Which Joe gave his name to ‘sloppy joes’? We look at five interesting sandwiches and their lexical origins.
Heavily loaded or weighed down.‘a tree laden with apples’in combination ‘the moisture-laden air’
loaded, burdened, weighed down, overloaded, weighted, piled high, fully charged, encumbered, hampered, oppressed, taxedView synonyms
- ‘The script is so heavily laden with gags it can barely fit them in, and the acting is impeccable.’
- ‘The small cove is at the bottom of a very steep cliff road that is slippery when wet, and a car, heavily laden with dive equipment, can find getting up or down a struggle.’
- ‘Two of them, with helmets on and heavily laden with rifles and bulletproof vests, saunter over to us, wanting to know why a group of women has gathered here.’
- ‘But names such as The Devils, The Angels, or The Saints would have been accepted despite the fact that they are heavily laden with religious connections.’
- ‘Her foreign policy during the 1590s has a curiously maternal side, best seen in her extensive correspondence with Henry and James, heavily laden with good wishes and advice.’
- ‘Thirteen minutes after taking off from Rufforth for a raid on Duisburg, Germany, a Halifax heavily laden with bombs crashed near Poppleton.’
- ‘You have been shopping hard at Xiangyang Lu Fashion Market for an hour or two and are heavily laden with bags of trendy clothing bargains.’
- ‘I remember that the tree was heavily laden with mangoes that day, and we both climbed the tree and picked some of the succulent fruit.’
- ‘At first they looted, burned and pillaged and then sailed off back to Denmark or Norway, heavily laden with gold and slaves.’
- ‘His large brush strokes, heavily laden with paint, show with what assurance and speed the artist worked, setting dark against light tones to establish the solidity of his forms.’
- ‘Hughes' image of the psychic journey Oedipus must undertake, groping his way toward the final and horrible truth of his own actions, is heavily laden with guilt.’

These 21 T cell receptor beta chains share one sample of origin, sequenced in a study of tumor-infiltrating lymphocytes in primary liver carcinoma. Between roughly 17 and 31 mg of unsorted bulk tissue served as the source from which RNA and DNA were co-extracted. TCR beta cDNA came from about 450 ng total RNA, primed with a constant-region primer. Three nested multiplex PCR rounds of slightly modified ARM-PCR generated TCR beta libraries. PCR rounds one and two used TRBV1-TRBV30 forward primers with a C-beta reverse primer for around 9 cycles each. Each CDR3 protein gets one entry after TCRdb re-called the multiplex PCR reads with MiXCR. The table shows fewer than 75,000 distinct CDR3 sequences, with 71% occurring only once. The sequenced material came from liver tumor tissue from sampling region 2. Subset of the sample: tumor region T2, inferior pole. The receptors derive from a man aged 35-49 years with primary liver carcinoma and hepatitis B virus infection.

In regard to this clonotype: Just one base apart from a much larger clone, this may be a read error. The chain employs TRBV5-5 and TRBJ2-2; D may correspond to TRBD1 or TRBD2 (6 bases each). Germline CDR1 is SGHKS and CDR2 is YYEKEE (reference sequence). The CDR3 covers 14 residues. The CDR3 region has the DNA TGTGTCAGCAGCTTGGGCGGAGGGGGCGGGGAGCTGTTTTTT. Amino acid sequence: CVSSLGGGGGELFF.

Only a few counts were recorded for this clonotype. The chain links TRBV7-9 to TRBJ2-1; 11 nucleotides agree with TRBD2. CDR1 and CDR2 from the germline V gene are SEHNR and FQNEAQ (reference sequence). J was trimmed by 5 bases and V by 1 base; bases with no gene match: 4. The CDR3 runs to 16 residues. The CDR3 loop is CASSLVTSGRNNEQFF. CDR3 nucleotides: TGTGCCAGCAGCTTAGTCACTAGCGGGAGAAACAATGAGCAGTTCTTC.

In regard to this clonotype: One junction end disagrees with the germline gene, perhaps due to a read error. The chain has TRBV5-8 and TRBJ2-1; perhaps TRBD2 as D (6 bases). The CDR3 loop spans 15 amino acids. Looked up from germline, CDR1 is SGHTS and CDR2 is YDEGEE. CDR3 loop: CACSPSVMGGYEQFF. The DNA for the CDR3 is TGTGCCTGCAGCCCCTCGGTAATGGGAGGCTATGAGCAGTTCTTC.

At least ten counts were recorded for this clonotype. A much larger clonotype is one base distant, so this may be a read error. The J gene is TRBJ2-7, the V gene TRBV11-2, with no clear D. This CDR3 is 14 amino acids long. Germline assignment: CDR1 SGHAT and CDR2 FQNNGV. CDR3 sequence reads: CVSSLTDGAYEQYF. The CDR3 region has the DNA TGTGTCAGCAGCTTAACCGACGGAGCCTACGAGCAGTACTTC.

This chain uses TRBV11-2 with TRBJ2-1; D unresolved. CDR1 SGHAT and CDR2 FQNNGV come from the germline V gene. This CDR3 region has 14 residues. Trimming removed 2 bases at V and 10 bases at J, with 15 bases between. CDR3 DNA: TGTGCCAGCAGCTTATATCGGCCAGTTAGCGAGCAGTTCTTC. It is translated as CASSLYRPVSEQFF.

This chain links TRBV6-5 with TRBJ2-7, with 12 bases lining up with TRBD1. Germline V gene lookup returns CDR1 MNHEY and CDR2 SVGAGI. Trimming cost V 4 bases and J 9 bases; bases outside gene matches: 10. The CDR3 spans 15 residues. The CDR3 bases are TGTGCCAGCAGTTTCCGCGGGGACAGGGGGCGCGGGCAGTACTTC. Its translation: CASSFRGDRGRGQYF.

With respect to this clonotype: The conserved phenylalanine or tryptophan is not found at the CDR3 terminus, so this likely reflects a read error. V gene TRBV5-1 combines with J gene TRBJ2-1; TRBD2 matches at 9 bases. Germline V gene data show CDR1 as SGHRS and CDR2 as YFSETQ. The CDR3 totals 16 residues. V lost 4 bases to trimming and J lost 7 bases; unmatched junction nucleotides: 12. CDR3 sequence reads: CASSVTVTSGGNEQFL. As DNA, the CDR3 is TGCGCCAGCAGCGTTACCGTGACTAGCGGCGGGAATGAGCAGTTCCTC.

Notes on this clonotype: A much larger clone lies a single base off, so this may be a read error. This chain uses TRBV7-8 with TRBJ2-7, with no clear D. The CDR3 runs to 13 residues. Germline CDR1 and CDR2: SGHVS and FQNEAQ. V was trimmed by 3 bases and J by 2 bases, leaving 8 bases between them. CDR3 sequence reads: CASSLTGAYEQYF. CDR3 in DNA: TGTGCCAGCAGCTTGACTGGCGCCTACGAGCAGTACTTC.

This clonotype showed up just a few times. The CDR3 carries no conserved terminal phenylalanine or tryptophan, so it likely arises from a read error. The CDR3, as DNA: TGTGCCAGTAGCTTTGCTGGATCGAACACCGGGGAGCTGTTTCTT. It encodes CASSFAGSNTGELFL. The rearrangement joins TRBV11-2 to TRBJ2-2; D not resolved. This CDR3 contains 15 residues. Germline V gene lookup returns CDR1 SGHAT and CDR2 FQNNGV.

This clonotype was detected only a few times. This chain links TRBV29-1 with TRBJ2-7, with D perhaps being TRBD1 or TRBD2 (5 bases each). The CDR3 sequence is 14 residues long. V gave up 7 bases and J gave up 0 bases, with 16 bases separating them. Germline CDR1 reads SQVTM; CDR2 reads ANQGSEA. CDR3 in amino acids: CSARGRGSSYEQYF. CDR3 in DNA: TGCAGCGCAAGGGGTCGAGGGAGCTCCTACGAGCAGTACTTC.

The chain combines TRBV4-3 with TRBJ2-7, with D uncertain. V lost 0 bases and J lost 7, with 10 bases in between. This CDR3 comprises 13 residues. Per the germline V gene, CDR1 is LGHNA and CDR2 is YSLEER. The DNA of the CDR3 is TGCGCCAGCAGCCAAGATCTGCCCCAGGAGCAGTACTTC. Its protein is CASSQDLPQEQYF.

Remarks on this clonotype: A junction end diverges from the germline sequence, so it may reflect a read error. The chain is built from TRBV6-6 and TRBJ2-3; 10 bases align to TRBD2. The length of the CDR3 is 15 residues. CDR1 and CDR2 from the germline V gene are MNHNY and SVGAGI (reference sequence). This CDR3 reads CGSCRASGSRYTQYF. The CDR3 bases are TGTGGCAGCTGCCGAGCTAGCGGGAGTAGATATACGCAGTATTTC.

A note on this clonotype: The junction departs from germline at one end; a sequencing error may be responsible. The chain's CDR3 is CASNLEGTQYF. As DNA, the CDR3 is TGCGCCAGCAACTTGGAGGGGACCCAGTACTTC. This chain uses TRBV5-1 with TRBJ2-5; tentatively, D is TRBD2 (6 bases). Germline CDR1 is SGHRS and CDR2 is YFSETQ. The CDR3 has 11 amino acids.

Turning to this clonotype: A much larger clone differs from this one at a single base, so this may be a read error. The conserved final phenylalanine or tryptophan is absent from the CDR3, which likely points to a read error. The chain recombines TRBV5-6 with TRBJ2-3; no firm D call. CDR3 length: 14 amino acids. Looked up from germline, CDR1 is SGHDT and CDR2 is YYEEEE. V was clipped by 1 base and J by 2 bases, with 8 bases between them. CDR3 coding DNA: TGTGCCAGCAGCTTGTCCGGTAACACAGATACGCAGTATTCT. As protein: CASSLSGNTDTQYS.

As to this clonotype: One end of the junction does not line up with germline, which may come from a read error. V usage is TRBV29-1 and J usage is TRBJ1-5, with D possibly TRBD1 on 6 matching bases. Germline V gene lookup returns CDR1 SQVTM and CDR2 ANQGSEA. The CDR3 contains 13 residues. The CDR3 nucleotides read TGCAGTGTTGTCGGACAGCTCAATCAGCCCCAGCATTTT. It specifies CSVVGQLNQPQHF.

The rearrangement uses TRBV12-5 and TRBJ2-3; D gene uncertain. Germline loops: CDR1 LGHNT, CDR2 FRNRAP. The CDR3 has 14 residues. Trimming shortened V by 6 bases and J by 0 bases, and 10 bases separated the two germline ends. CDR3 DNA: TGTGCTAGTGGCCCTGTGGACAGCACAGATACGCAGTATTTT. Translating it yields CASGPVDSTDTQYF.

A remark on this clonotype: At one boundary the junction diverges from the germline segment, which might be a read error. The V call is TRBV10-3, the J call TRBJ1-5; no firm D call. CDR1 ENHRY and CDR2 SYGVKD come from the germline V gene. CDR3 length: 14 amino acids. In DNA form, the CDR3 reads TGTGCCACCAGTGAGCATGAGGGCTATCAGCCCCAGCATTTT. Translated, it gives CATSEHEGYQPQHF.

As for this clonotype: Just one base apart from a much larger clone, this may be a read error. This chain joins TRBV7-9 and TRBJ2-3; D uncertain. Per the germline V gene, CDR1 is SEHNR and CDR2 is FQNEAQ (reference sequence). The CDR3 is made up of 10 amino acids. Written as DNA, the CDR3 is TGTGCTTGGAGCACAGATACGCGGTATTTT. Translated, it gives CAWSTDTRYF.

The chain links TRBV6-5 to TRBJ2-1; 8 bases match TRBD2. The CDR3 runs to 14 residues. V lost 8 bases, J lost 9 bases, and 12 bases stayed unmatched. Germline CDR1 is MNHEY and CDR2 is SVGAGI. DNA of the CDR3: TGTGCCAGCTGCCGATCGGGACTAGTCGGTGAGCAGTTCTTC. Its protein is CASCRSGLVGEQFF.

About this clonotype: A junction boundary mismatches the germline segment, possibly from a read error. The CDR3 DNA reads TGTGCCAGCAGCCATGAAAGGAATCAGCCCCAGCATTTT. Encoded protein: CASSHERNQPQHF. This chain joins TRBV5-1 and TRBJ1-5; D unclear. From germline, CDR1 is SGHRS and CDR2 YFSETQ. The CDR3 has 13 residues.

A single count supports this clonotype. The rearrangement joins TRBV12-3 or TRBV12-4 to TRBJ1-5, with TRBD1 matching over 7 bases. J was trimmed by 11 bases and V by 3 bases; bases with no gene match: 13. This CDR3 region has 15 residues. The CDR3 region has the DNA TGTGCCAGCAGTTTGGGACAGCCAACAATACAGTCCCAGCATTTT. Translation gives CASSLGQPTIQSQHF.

- ‘The company is understood to be heavily laden with debt following recent investments.’
- ‘Oftentimes, I was amazed at his strength as he carried metal trays heavily laden with a dozen or more full 2 litre milk bottles.’
- ‘Instead we went to the car park outside the church where we are to be married in 28 days time and took some pictures of the trees and bushes heavily laden with snow.’
- ‘Heavily laden with booty, they had to face hunger and intense cold.’
- ‘Any economic downturn in the US would have a severe impact, given that the country's banking and financial system is heavily laden with bad debts.’
- ‘Choosing victims heavily laden with carrier bags, he would throw a few coins on the floor and then tell them that they had dropped their money.’
- ‘Fishing around in the store-room beside the studio, Val pulls out a paint-spattered tray laden with tubes of gooey oil paint in various shades of lemon and ochre.’
- ‘The sausages were so overcooked they tasted like salami, while the mash was so heavily laden with mustard you could probably start your own bomb factory with it.’
- ‘The little Irish maid entered, burdened with a tray laden with breakfast.’
Late 16th century: past participle of lade.
We take a look at several popular, though confusing, punctuation marks.
From Afghanistan to Zimbabwe, discover surprising and intriguing language facts from around the globe.
The definitions of ‘buddy’ and ‘bro’ in the OED have recently been revised. We explore their history and increase in popularity.